Coming up

Coming Up:
*** Thu 18th Oct: Social Evening. Late start 8.00pm at The Blue Boar ***
*** Thu 1st Nov: Marion Elliot on "The Art of Collage", 7.30pm at The Assembly Rooms ***


Saturday, 6 October 2018

Spotlight: Artistic choices of addition or subtraction. Is everything already there?

This Spotlight outlines a way of thinking about one’s practice, and each stroke decided and made.

If you put an infinite number of monkeys in front of typewriters - or in front of keyboards, or paper and a quill pen - one of them will produce the entire works of Shakespeare.

Billy Shakespeare, probably

This is no idle theory, because one monkey already has. That one was called 'William Shakespeare'. He penned lines on a white-ish background, using ink. That ape descendent created plays and sonnets, which gain life by being enacted or read, or simply by being thought about.
Give the monkeys chisels and white marble, and they will create Michaelangelo's ‘David’. We know this, because it happened.
These miracles of chance have been done. Inky curves and carved shades.
Some of Michaelangelo's 'David' from one angle, in a certain light

This got me wondering. Does blank paper, or the white marble, contain within it the finished object that we admire and cherish? Are the words already in the paper, or perhaps in the ether, waiting to be revealed? Is there always an equivalent of “The Works of Shakespeare” or “The Works of Frida Kahlo” somewhere in a space unseen, waiting to be made into reality by one of us monkeys with our brushes and pens and chisels? How do we summon these exquisite creations?
Frida Kahlo: 'Roots', 1943

What is the act of revealing? Are we adding something, or removing blinkers and barriers to something which was already there? In sculpture, are we removing marble, or are we adding dark shadows, to create form? In literature and sculpture and painting, we think that we are adding words, or removing marble, or adding paint.
But is it really that simple?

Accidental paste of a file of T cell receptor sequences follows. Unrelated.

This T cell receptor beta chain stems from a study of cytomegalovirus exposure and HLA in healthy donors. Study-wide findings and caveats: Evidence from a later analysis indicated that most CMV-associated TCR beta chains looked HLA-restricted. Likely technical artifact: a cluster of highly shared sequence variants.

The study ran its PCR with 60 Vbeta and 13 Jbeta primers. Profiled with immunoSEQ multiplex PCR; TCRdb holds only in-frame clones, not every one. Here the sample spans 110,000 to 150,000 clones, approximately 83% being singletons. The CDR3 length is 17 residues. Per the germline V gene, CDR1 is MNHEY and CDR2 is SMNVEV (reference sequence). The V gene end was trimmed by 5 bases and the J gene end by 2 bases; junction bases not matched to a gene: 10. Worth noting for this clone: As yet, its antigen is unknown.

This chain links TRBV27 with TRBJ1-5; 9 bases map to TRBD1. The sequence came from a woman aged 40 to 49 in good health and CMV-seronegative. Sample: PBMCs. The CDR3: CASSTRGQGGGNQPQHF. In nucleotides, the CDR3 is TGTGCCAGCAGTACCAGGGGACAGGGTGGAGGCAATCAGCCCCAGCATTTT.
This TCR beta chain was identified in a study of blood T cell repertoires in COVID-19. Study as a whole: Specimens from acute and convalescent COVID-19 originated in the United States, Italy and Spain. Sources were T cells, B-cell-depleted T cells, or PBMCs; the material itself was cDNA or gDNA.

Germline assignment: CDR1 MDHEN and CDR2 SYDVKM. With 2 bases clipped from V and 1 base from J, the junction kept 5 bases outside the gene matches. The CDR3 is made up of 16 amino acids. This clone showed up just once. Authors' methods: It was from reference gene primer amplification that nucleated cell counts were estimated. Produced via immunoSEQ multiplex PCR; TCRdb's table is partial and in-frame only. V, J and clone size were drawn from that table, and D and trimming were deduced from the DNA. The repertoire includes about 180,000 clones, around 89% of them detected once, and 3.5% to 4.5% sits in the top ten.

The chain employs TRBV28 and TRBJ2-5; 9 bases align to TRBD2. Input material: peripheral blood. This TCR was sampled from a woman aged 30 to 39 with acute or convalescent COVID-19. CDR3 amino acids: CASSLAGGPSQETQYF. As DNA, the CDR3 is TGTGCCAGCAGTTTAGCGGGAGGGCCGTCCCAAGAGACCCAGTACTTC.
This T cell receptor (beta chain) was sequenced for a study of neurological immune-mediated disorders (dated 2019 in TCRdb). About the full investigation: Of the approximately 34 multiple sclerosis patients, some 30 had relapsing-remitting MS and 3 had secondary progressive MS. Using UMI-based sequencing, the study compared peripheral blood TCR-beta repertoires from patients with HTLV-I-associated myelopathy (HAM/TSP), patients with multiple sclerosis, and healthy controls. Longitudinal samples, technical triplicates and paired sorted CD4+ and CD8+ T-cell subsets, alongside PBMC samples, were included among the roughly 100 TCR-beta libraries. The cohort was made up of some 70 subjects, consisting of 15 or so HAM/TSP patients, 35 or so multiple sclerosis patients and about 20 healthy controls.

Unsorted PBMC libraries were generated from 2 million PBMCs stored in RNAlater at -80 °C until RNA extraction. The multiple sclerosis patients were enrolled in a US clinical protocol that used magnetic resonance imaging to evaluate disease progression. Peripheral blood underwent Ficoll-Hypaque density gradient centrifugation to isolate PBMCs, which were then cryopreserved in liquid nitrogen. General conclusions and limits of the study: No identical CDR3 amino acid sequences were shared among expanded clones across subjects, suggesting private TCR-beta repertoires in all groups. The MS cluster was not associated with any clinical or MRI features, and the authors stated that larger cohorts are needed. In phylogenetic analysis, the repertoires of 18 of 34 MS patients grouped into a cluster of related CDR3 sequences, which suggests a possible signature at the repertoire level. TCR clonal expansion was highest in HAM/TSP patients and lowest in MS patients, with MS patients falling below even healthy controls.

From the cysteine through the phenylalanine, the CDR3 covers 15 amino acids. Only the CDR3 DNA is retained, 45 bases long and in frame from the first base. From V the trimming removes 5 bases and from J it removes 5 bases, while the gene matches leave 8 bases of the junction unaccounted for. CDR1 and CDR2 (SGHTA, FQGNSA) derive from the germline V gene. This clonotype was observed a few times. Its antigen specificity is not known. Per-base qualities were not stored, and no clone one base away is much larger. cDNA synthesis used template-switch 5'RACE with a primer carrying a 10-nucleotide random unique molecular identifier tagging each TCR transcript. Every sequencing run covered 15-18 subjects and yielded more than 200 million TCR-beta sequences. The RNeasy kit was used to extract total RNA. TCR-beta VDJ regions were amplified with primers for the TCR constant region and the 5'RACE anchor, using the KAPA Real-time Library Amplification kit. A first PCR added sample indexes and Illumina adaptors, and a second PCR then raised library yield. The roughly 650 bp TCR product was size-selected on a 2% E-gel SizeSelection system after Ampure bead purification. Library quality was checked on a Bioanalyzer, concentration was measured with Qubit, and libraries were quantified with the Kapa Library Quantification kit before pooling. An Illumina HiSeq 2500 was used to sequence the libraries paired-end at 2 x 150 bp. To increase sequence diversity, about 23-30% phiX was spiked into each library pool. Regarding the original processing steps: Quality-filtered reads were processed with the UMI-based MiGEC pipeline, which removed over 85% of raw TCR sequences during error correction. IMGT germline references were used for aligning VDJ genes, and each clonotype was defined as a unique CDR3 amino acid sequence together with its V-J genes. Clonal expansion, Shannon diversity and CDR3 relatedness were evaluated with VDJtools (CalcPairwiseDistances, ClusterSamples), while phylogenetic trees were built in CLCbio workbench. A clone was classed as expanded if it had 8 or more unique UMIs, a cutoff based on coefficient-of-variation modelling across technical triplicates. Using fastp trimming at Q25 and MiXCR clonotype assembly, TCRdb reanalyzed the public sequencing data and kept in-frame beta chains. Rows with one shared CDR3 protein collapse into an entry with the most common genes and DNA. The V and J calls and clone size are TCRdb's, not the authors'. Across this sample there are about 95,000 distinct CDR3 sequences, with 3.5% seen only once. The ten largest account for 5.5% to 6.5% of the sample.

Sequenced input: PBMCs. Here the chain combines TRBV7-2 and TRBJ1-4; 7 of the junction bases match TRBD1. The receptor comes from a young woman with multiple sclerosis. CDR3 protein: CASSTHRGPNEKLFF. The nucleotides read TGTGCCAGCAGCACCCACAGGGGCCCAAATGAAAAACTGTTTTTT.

Consider music: the canvas of sound, we think, is silence. We believe that notes and voices are added to silence to make music. As if silence is a blank sheet, upon which to add sounds.
But sounds are already there: babbling water, birdsong, and the howls and laughter of monkeys. Volcanoes. Wind on an island... It may be that the infinity of sounds is the canvas from which music is carved. Suppose that a musician is acquainted with the plethora of sounds of nature, cities, instruments, voices, and all that is out there. When they create music are they adding sounds to silence, or are they carving from a cacophony to shape more succinct soundscapes?
When we paint, there are a lot of things that we are not painting. A lot of strokes we do not make. Sometimes it feels like a reductive process, as much as it feels like an additive process: “There are many shapes that this brushstroke could have taken, and I removed the other options in order to keep just this possibility of shapes which I want.”
Like selecting clothes, or choosing a meal from a menu, we add to our selection only by removing from the choices. In love and friendships, when we meet someone and build a relationship, is it adding love to nothing, or revealing an underlying connection that is already there between every living thing? Are we removing barriers and blinkers?